The Leafs finished the pre-Christmas portion of their seven-game road trip with a 2-2-1 record. But they could have been 4-1 — they lost in overtime at Carolina after blowing a 2-0 lead in the last 1:25 of regulation, then lost 2-1 at Tampa Bay on a goal in the final minute.

''It was tough those two games, but we still were playing good hockey,'' Kubina said. ''Especially before Christmas, it s going to be great, a couple of days without hockey, but then we have to start thinking about the next one.''

Toronto took a 1-0 lead 5:18 into the game when Kyle Wellwood scored on the power play — his first goal in 12 games ( 700K ). Florida captain Olli Jokinen tied it with 20 seconds left in the second ( 700K ), picking off a pass at the Toronto blue line and firing a screened slap shot past Vesa Toskala for a power-play goal.

''We knew it was going to be a tight game,'' Panthers coach Jacques Martin said. ''It's the kind of game they've been in lately and the kind of game we've been in. It's unfortunate we lost it in overtime.''

The loss ended Florida’s three-game winning streak.

"We can't take penalties in a crucial time of the game," said Vokoun, who stopped 29 shots. "I don't know if it was a good call or bad call. It doesn't matter. You just can't do it because it's going to cost you huge points and it cost us today a chance to win the game."

Thrashers 3, Canadiens 2, SO | Video
The up-and-down Thrashers are on the way up again. Atlanta won its third straight game — following four consecutive losses — when Slava Kozlov and Marian Hossa scored in the Thrashers’ specialty: the shootout.

The hot-and-cold Atlanta Thrashers are hot again, after beating the Montreal Canadiens for their third-straight win.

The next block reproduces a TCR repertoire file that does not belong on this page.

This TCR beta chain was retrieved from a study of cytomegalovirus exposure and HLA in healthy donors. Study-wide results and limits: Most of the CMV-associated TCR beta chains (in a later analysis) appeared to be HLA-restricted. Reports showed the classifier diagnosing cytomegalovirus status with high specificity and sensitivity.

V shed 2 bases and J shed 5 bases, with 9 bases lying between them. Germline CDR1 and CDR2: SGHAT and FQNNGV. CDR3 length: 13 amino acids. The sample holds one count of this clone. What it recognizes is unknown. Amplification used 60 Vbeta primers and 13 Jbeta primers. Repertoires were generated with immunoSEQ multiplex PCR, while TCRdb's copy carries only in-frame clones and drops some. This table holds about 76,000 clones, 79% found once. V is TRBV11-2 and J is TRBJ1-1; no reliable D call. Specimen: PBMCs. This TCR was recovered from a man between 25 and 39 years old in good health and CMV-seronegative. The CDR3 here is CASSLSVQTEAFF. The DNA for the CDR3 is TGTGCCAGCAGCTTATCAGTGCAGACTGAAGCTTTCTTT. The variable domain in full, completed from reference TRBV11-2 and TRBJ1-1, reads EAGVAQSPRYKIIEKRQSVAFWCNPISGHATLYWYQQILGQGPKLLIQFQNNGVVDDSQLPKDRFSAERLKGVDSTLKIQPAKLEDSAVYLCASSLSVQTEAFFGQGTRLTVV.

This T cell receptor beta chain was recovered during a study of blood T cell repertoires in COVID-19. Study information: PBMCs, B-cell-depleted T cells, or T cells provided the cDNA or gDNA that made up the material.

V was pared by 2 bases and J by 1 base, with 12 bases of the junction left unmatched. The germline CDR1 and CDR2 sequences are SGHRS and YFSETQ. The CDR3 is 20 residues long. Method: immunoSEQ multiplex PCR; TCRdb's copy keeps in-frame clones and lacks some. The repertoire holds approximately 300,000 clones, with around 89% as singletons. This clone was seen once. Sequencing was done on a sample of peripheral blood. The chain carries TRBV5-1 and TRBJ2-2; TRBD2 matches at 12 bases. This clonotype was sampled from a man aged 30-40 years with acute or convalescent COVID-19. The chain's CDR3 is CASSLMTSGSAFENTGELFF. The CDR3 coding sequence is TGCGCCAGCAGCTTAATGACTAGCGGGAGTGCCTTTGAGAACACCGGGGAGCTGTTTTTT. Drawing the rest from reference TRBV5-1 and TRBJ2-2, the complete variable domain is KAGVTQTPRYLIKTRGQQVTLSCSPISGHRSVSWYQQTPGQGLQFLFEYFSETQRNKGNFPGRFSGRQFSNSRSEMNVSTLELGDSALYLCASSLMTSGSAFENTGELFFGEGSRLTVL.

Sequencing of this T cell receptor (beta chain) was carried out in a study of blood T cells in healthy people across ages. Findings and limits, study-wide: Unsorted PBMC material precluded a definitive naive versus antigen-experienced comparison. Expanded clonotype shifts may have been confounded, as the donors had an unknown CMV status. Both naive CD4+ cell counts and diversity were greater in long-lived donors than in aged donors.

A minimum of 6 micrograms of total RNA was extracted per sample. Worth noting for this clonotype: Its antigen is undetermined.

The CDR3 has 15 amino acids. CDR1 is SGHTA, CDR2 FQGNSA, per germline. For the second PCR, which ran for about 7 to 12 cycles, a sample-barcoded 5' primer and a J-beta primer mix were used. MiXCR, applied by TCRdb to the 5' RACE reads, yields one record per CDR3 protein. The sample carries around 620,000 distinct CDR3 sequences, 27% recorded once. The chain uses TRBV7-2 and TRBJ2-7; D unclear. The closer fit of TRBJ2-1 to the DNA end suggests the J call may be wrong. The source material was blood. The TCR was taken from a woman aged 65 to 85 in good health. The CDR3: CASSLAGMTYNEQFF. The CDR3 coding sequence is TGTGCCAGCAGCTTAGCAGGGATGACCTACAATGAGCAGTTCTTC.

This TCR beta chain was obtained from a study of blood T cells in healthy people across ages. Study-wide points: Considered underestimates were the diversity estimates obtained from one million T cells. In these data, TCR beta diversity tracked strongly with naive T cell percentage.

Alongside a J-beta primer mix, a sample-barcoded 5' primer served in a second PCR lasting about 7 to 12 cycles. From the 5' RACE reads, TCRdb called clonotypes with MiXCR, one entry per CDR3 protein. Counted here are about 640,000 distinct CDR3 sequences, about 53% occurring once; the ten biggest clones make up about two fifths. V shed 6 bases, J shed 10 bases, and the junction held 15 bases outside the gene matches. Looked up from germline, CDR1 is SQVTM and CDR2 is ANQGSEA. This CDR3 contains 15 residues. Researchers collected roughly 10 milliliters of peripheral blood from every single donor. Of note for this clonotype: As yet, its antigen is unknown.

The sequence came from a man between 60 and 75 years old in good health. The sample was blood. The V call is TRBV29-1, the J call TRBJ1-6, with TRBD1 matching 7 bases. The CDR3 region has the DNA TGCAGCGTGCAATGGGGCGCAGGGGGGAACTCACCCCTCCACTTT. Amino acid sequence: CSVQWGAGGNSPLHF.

Atlanta improved to 4-1 in the penalty-shot competition, but goalie Kari Lehtonen has no idea why his team is so successful.

''I really don't know,'' said Lehtonen, who made 32 saves and stopped all three of Montreal’s shootout attempts. ''We have some really good guys. That helps my job.''

Montreal fell to 2-5 in shootouts and had its four-game winning streak ended.

''The shootout is something we try to work on,'' coach Guy Carbonneau said, ''but it's not something we can spend too much time on.''

Alexei Kovalev’s goal midway through the third period sent the game into overtime ( 700K ) after Eric Perrin’s power-play goal at 18:53 of the second period had given the Thrashers a 2-1 lead ( 700K ). Kozlov ( 700K ) and Montreal rookie Sergei Kostitsyn ( 700K ) had goals in the first period.

''I thought tonight we started out a little slower than in the other two, but as the game wore on, it got better,'' Atlanta coach Don Waddell said. ''We knew it would be tougher because they play a very patient game.''

Montreal's Cristobal Huet, 3-1 in his last four starts against Atlanta, stopped 26 shots. He had missed seven straight games due to a pulled groin before winning 5-2 at Washington on Thursday.

Huet praised Hossa after the Thrashers forward sent the puck between the goalie's legs in the shootout ( 700K ). ''I was surprised he shot so quick,'' Huet said. ''I'm not very confident in our shootouts, but it was nice to get one more point (in the standings).''

Islanders 3, Capitals 2, OT | Video
Richard Park wasn’t going to let the Washington Capitals spoil the Islanders’ Christmas. Park won an overtime faceoff, worked the puck into Washington’s zone and took it away from defenseman Mike Green, then played catch with defenseman Radek Martinek before beating Olaf Kolzig through the five-hole at 3:43 to give the Isles a win ( 700K ).

''I saw Marty open, and he made a great play to get it right back to me,'' Park said of his exchange of passes with Martinek. ''I looked and saw no one near me, so I took a shot, and luckily, I found a hole.''

Park had a lot of room because Green was lying on the ice after being clipped by a stick.

''It was (teammate Jeff) Schultz's stick'' Washington coach Bruce Boudreau said. ''Green was clipped in the ear, and he went down in the spot he'd normally be in. That's why Park was wide open.''

The Islanders looked like they would win when Bill Guerin backhanded a rebound past Kolzig with 2:06 left in regulation. But with Kolzig on the bench, Alex Ovechkin picked up a loose puck and zipped it through a pile of bodies and past a screened Rick DiPietro, forcing the overtime ( 700K ).